Saturday , 18 November 2017


Rebound Ratio Suggests New High for Gold By Mid-year

 

 
[While] some investors are frustrated,, and a few are worried that gold seems stuck in a rut [such a] stall in price has happened before…[but has] always eventually powered to a new high…[Let’s] examine the size and length of past corrections and how long it took gold to reach new highs afterward. Words: 740
 
So says Jeff Clark (www.CaseyResearch.com) in edited excerpts from his original article*.
 
Lorimer Wilson, editor of www.FinancialArticleSummariesToday.com (A site for sore eyes and inquisitive minds) and www.munKNEE.com (Your Key to Making Money!) has edited ([ ]), abridged (…) and reformatted (some sub-titles and bold/italics emphases) the article below for the sake of clarity and brevity to ensure a fast and easy read. The article’s views and conclusions are unaltered and no personal comments have been included to maintain the integrity of the original article. Please note that this paragraph must be included in any article re-posting to avoid copyright infringement.

Clark goes on to say, in part:

     
  It makes sense that big corrections would take longer to reach new highs than small ones, but I wanted to confirm that assumption with the data. I also wanted to determine if there were any patterns in past recoveries that would give us some clues that we can apply to today. [As such,] I measured how long it took new highs to be mounted after big corrections in the past. The following chart details three large corrections since 2001, and calculates how many weeks it took the gold price to a) breach the old high, and b) stay above that level.As you can see, it took a significant amount of time for gold to forge new highs after big selloffs – and yes, the bigger the correction, the longer it took.In 2006, after a total fall of 22.6%, it took a year and four months for gold to surpass its old high. After the 2008 meltdown, it was a year and six months later before gold hit a new record [while] our recent correction more closely resembles the one in 2003. After a 16.2% drop, gold matched the old high seven months later. It took another two months to stay above it.So when do we reach a new high in the gold price? Let’s apply the same ratio from the 2003 correction and recovery: If it took 29 weeks and four days to reach a new high after a 16.2% correction, a 19.2% pullback would take 35 weeks and 0 days. That works out to Monday, May 7, 2012.An exact date is pure conjecture, of course. On one hand, gold could drop below the $1,531 low if the need for cash and liquidity forces large investors to resume selling. On the other hand, Europe and/or the US could resume money printing on a large scale and send gold soaring overnight. The point of the data is that it signals we shouldn’t be too surprised if we don’t hit $1,900 for another four months and if it takes another two months or so to stay above it.[If you ] think that is too long there are some important reasons to not let it discourage you:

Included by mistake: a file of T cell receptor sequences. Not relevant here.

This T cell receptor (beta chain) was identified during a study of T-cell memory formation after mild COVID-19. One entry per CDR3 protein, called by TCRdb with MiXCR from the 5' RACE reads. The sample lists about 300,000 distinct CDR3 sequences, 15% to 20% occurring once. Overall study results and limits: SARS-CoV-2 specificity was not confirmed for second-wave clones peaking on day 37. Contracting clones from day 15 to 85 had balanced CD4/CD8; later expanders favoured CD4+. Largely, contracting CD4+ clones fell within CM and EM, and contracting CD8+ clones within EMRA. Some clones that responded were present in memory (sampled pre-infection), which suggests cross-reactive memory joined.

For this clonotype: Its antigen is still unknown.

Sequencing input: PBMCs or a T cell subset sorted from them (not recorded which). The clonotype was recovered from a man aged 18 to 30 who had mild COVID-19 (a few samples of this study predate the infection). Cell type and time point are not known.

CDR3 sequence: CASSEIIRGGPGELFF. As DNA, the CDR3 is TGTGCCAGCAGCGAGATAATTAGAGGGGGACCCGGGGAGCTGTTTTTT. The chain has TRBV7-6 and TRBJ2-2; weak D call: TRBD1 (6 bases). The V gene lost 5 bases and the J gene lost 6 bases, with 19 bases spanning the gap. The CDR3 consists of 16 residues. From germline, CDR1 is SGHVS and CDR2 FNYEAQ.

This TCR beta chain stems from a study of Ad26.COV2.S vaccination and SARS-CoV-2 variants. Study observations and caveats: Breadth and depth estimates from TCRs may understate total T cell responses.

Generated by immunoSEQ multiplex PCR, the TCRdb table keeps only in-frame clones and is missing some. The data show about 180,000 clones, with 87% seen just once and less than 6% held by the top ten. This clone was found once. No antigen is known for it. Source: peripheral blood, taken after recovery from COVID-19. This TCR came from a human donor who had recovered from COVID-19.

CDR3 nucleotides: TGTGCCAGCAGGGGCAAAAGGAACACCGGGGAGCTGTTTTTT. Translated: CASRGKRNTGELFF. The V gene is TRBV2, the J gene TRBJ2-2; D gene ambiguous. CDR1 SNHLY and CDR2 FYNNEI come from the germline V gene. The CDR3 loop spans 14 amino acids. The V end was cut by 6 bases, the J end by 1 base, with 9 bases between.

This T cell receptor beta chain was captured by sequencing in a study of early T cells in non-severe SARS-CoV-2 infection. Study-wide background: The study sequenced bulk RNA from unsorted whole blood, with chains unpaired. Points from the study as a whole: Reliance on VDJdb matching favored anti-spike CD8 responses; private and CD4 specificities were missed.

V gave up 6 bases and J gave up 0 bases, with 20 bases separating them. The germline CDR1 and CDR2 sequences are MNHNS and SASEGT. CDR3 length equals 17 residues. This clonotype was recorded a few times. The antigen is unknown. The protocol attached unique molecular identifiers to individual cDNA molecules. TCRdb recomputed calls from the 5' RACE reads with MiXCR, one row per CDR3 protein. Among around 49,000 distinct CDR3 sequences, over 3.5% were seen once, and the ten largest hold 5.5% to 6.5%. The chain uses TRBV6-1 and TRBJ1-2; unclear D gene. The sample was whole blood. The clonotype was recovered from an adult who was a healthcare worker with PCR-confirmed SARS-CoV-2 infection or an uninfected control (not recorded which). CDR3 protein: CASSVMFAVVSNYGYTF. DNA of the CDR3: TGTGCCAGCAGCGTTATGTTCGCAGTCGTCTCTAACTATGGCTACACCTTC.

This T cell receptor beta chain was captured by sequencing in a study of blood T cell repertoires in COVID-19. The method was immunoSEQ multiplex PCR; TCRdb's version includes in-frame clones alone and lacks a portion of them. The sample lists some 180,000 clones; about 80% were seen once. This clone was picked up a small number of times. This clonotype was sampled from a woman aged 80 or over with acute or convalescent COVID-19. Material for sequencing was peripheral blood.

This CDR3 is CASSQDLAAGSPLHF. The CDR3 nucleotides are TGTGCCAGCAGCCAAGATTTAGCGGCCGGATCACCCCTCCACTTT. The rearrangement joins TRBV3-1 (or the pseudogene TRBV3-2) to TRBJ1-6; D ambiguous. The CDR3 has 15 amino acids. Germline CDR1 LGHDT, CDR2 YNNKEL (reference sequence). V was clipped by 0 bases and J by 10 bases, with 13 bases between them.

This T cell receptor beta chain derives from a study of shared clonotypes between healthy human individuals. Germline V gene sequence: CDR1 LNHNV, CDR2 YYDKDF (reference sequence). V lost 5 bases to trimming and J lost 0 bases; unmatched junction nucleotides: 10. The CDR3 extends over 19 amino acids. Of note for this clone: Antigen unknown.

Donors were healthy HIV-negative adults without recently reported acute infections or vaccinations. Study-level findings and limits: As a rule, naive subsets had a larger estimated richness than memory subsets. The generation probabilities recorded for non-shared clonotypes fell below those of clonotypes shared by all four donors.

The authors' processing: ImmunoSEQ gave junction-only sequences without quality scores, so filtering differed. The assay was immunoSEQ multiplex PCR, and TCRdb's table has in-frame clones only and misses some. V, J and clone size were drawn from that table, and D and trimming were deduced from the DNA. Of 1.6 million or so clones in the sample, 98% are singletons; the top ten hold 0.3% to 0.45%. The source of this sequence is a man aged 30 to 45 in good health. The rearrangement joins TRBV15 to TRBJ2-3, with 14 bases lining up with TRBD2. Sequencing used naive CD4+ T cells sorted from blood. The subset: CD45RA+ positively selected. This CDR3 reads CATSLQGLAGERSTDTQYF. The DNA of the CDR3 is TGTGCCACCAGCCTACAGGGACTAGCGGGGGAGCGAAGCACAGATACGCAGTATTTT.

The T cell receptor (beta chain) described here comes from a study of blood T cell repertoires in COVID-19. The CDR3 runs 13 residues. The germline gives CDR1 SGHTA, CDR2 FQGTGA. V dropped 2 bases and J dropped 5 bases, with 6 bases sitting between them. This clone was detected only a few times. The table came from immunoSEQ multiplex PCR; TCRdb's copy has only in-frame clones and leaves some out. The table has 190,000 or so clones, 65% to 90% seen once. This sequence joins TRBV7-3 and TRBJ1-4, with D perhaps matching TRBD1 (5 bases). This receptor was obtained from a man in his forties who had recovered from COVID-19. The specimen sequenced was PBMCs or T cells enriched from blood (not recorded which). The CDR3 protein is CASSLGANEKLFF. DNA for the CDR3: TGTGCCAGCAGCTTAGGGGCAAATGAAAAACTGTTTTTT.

• If the “rebound ratio” is similar to the one in 2003, you have four months and counting to buy whatever gold you want before it’s no longer on sale…
  • Once gold breaches its old high, you’ll probably never be able to buy it at current prices again…[Gold] will probably hit $2,000 or higher before the year’s over, never to visit the $1,600s again this cycle. If that turns out to be correct, the next four months will be the very last time you can buy at these levels. You’ll have to pay a higher price from then on.
  • If gold doesn’t hit $1,900 until May, you’ll know this is simply normal price behavior… and when September rolls around – seasonally the strongest month of the year for gold – and the price is climbing relentlessly…you’ll already be well positioned [to take full advantage].

Conclusion

Regardless of the date, we’re confident that a new high in the gold price will come at some point, because many major currencies are unsound and overburdened with debt – and they’re all fiat and subject to government tinkering and mismanagement. Indeed, the ultimate high could be frighteningly higher than current levels.

As such, we suggest taking advantage of prices that won’t be available indefinitely. After all, you don’t want to be left without enough of nature’s cure for man’s monetary ills.

*http://www.caseyresearch.com/articles/when-will-gold-reach-new-high

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